My Truck Driver “Braaied” the Truck Battery
“My driver called me and advised that the truck’s battery was badly burnt. I thought ‘no ways, how is that possible?’ He sent photos and I couldn’t understand how a battery could be that badly damaged to the extent that the battery casing and cables had all melted. In my anger of course I said, ‘You had better have been braaing some good steak!’.
On a serious note, this is a problem and it is important for customers to be aware that looking after the battery is a critical responsibility which falls to them. In this article I would like to point out a few things that can assist our customers to avoid similar occurrences, albeit not as disastrous as ‘braaing the battery’.
Imagine a truck driver who has gone to collect a load at a mine, which is a significant distance away from everything. At times like this, the driver may stop for a rest period and light a fire to enjoy beneath the beautiful South African sky before retiring for the night. The question to consider is how close the fire may be to the truck battery. There is always a chance that the fire flames might just be close enough to transfer enough heat to cause the plastic casings and for the cables to melt. Seldom will your driver admit to having lit a fire and will always blame the battery.
Most trucks have their batteries exposed on the sides and are not covered. Truck drivers must avoid parking close to the veld where there is a fire risk. There should be some significant gravel around the truck to prevent flames from reaching parked vehicles and any workshop or warehouse in which batteries are stored should be fireproofed. This is general awareness either a truck owner or a retailer must keep in mind.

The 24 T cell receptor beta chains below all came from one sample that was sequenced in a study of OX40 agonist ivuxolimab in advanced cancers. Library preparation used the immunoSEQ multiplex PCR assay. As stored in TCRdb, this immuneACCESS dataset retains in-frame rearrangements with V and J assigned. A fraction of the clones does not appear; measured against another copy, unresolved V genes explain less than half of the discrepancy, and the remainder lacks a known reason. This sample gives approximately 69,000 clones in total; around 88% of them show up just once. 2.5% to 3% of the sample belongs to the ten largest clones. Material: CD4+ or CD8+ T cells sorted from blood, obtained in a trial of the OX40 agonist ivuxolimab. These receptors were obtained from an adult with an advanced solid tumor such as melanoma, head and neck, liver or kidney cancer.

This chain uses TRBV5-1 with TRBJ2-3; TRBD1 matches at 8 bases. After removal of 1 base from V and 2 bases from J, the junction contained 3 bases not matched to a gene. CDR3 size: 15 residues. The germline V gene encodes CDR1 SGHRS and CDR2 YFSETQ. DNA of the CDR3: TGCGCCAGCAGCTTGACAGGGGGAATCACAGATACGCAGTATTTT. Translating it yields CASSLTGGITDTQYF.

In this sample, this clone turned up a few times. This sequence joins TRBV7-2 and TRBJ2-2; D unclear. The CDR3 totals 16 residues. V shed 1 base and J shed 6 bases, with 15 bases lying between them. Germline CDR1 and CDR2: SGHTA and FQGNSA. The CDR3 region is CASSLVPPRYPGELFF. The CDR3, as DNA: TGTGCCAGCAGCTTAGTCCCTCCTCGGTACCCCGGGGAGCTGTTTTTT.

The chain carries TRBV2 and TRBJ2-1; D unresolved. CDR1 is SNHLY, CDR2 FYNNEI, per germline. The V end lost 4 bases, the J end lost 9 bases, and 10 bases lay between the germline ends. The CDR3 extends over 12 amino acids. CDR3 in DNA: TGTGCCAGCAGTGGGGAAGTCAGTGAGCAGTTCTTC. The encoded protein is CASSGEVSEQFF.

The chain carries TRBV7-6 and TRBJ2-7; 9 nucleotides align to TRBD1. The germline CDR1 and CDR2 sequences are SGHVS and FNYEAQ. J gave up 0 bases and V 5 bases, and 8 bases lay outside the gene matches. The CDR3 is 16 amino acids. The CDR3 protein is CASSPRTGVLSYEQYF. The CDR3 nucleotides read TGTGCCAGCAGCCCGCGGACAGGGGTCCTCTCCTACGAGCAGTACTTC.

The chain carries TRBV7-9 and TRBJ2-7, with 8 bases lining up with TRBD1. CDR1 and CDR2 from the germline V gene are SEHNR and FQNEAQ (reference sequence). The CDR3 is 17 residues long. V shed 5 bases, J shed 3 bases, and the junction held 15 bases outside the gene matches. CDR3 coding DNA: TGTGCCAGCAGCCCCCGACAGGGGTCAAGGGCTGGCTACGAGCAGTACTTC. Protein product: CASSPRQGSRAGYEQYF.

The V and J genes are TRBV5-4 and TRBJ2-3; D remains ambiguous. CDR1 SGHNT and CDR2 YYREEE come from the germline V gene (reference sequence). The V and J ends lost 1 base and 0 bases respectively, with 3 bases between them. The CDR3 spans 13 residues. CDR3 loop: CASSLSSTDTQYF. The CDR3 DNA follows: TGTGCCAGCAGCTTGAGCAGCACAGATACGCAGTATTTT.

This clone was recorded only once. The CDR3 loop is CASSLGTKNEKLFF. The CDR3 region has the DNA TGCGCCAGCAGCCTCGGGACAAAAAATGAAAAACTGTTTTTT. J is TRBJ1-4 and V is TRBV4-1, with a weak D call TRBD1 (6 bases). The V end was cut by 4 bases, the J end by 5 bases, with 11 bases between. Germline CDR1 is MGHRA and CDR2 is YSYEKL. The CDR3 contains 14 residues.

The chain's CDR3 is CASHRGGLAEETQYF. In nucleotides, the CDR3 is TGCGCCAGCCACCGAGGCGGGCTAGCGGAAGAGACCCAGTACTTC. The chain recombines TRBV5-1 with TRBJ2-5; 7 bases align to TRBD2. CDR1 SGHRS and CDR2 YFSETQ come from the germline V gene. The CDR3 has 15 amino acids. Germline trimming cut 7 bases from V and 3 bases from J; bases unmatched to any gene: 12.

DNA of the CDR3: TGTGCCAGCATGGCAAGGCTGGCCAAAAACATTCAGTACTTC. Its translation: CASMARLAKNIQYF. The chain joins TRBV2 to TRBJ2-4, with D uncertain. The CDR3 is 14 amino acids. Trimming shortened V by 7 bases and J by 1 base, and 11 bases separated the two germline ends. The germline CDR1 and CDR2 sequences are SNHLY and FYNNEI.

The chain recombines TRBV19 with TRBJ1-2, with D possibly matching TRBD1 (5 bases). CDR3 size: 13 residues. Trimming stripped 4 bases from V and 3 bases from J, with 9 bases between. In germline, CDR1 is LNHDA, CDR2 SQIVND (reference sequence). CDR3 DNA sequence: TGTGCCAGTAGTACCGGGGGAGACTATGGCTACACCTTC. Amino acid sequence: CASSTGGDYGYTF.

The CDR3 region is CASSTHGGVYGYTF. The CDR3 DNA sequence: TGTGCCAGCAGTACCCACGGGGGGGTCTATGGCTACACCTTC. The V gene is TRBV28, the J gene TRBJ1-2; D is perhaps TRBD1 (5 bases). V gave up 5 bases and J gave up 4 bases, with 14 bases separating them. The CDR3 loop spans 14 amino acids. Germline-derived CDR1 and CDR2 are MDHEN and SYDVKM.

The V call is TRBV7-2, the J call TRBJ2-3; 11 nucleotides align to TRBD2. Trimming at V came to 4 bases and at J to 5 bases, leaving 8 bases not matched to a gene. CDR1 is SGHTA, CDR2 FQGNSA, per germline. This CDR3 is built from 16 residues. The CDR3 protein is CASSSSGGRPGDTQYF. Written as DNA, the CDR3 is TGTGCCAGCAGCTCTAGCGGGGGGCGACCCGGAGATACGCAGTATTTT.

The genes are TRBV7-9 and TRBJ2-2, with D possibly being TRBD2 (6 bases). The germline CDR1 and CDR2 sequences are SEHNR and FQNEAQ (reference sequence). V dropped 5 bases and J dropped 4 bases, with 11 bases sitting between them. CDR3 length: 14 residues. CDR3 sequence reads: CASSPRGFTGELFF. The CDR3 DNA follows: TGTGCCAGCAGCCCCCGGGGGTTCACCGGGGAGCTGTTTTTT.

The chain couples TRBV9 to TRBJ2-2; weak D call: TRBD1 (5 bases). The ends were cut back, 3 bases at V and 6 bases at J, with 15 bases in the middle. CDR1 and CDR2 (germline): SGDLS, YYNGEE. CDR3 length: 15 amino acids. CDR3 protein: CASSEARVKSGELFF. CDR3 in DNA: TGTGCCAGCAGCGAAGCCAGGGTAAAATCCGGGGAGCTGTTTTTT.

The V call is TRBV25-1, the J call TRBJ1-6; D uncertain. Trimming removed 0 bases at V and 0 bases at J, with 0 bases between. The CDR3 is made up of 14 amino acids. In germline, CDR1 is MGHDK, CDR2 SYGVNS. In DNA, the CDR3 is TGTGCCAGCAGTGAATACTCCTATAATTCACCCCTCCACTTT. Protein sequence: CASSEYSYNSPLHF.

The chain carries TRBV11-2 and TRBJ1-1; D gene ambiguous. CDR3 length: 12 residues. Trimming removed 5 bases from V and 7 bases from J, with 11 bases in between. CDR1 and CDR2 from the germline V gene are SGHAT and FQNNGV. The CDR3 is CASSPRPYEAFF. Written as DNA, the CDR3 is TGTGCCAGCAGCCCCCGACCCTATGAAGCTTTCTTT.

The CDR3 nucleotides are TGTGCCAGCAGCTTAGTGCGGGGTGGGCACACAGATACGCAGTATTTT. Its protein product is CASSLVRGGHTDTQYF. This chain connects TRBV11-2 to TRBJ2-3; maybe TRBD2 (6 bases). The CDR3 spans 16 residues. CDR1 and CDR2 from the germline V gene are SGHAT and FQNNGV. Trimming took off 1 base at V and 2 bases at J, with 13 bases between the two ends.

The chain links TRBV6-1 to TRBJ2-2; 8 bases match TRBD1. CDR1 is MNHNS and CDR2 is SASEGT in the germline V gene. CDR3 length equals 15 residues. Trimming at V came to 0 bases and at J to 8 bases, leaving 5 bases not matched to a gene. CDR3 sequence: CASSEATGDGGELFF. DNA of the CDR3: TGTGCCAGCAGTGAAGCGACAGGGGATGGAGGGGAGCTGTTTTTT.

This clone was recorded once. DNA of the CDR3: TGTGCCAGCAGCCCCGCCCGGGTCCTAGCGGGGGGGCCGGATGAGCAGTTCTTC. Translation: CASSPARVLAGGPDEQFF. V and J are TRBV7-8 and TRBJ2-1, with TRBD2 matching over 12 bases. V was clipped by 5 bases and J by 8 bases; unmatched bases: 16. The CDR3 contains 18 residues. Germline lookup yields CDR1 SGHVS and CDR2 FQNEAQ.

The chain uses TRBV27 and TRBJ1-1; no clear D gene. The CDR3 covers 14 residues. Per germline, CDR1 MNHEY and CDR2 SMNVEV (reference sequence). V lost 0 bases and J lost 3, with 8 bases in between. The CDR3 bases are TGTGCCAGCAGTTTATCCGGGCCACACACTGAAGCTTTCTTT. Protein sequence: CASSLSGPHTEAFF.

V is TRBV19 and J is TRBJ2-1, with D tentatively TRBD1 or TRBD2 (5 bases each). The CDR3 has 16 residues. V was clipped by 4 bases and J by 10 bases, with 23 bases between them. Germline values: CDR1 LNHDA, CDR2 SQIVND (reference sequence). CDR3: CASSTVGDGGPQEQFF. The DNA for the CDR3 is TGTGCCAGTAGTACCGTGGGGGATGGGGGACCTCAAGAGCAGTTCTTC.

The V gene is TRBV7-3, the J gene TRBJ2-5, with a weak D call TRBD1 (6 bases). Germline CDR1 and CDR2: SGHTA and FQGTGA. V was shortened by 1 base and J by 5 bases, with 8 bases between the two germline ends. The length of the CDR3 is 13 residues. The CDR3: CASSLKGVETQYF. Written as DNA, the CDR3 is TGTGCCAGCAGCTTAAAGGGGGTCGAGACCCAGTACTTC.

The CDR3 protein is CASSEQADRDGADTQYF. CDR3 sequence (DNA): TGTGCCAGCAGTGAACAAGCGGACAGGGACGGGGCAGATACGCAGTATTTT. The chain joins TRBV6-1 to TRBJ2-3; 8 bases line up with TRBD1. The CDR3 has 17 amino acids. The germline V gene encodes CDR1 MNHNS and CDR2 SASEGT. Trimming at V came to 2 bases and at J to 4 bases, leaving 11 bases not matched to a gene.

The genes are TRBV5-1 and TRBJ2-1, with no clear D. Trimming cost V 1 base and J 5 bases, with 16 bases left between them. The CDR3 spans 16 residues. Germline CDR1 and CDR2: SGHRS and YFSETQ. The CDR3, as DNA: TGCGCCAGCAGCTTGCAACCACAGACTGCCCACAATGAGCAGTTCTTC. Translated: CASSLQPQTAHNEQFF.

Sometimes in workshops, people forget when using grinding discs or cutting discs that the sparks from grinding metal may potentially land on the battery and ignite the polypropylene, which is very combustible and could cause a similar effect to the one depicted in the photo.
The customer must be aware that a battery in good condition normally breaks down water into hydrogen and oxygen gas but exists in equilibrium to allow a recombination reversible reaction to occur, forming water again. A faulty battery however, is continuously releasing hydrogen gas and oxygen through the vents of the battery. If for any reason flames comes into contact with the hydrogen gas that is released, an explosion of the battery could potentially occur and the customer can lose the battery completely.
Increased resistance in a battery which could be caused by low levels of acid coupled with increased concentration and viscosity of the electrolyte may also generate heat in a battery. It is imperative that for those batteries that are not maintenance free, the correct acid levels are checked and maintained and the specific gravity of the electrolyte is in line with that of a normal-functioning and charged battery (refer to supplier specifications).
A very unfortunate incident would be that of an individual throwing a lit cigarette on the battery by mistake which could end up lighting the cables and the battery.
The secret to long battery life is that as a customer must educate themselves and their employees on how to prolong the life of vehicle batteries through taking proper care and caution. The bottom line is batteries that are burnt due to customer negligence will not be covered by the supplier warranty policy. So remember, due care saves a dollar.
Article by Barnabas Gwarisa (Pr. Nat.Sc) (B.Sc. Hons Chemistry; PGDBM; MBA)